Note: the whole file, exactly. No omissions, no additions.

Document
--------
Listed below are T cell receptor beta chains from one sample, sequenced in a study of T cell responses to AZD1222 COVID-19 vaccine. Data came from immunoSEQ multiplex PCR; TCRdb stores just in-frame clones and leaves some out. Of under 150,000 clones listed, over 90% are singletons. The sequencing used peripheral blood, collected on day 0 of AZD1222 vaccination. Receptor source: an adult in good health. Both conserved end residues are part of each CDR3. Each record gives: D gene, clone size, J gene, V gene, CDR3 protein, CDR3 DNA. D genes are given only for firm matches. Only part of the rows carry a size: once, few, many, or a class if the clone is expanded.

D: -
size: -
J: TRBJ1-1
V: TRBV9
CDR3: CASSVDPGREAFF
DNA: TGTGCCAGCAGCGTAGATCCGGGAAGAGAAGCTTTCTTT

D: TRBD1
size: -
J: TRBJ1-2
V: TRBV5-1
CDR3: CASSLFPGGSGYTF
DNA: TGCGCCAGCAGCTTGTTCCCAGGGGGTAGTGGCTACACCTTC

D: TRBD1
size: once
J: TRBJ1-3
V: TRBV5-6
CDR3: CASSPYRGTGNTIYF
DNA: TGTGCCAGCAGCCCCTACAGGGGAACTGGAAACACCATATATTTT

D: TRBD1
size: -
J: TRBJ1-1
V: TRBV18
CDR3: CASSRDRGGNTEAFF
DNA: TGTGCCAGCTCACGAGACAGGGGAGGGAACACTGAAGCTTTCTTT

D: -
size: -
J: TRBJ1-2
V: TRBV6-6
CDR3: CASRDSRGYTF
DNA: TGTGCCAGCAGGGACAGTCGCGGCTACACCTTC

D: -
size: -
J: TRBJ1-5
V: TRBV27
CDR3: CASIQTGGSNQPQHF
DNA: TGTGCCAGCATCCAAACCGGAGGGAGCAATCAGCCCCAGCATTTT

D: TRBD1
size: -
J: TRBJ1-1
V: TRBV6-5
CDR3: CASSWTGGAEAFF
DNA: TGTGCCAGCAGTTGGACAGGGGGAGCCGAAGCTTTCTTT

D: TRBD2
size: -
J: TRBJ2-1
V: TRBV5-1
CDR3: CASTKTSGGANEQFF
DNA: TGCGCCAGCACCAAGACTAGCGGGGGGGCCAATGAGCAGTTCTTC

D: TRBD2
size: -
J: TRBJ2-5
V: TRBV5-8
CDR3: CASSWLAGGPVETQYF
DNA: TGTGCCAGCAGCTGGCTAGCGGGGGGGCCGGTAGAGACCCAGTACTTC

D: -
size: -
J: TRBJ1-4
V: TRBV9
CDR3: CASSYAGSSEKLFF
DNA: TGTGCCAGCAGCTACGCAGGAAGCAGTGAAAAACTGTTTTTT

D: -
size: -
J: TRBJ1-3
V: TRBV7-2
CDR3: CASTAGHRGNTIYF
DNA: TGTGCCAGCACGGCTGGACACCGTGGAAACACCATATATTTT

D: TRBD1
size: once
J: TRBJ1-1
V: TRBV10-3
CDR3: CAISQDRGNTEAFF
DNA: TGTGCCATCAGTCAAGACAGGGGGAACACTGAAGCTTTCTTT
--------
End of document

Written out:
Listed below are T cell receptor beta chains from one sample, sequenced in a study of T cell responses to AZD1222 COVID-19 vaccine. Data came from immunoSEQ multiplex PCR; TCRdb stores just in-frame clones and leaves some out. Of under 150,000 clones listed, over 90% are singletons. The sequencing used peripheral blood, collected on day 0 of AZD1222 vaccination. Receptor source: an adult in good health. Both conserved end residues are part of each CDR3. Each record gives: D gene, clone size, J gene, V gene, CDR3 protein, CDR3 DNA. D genes are given only for firm matches. Only part of the rows carry a size: once, few, many, or a class if the clone is expanded.

D: -
size: -
J: TRBJ1-1
V: TRBV9
CDR3: CASSVDPGREAFF
DNA: TGTGCCAGCAGCGTAGATCCGGGAAGAGAAGCTTTCTTT

D: TRBD1
size: -
J: TRBJ1-2
V: TRBV5-1
CDR3: CASSLFPGGSGYTF
DNA: TGCGCCAGCAGCTTGTTCCCAGGGGGTAGTGGCTACACCTTC

D: TRBD1
size: once
J: TRBJ1-3
V: TRBV5-6
CDR3: CASSPYRGTGNTIYF
DNA: TGTGCCAGCAGCCCCTACAGGGGAACTGGAAACACCATATATTTT

D: TRBD1
size: -
J: TRBJ1-1
V: TRBV18
CDR3: CASSRDRGGNTEAFF
DNA: TGTGCCAGCTCACGAGACAGGGGAGGGAACACTGAAGCTTTCTTT

D: -
size: -
J: TRBJ1-2
V: TRBV6-6
CDR3: CASRDSRGYTF
DNA: TGTGCCAGCAGGGACAGTCGCGGCTACACCTTC

D: -
size: -
J: TRBJ1-5
V: TRBV27
CDR3: CASIQTGGSNQPQHF
DNA: TGTGCCAGCATCCAAACCGGAGGGAGCAATCAGCCCCAGCATTTT

D: TRBD1
size: -
J: TRBJ1-1
V: TRBV6-5
CDR3: CASSWTGGAEAFF
DNA: TGTGCCAGCAGTTGGACAGGGGGAGCCGAAGCTTTCTTT

D: TRBD2
size: -
J: TRBJ2-1
V: TRBV5-1
CDR3: CASTKTSGGANEQFF
DNA: TGCGCCAGCACCAAGACTAGCGGGGGGGCCAATGAGCAGTTCTTC

D: TRBD2
size: -
J: TRBJ2-5
V: TRBV5-8
CDR3: CASSWLAGGPVETQYF
DNA: TGTGCCAGCAGCTGGCTAGCGGGGGGGCCGGTAGAGACCCAGTACTTC

D: -
size: -
J: TRBJ1-4
V: TRBV9
CDR3: CASSYAGSSEKLFF
DNA: TGTGCCAGCAGCTACGCAGGAAGCAGTGAAAAACTGTTTTTT

D: -
size: -
J: TRBJ1-3
V: TRBV7-2
CDR3: CASTAGHRGNTIYF
DNA: TGTGCCAGCACGGCTGGACACCGTGGAAACACCATATATTTT

D: TRBD1
size: once
J: TRBJ1-1
V: TRBV10-3
CDR3: CAISQDRGNTEAFF
DNA: TGTGCCATCAGTCAAGACAGGGGGAACACTGAAGCTTTCTTT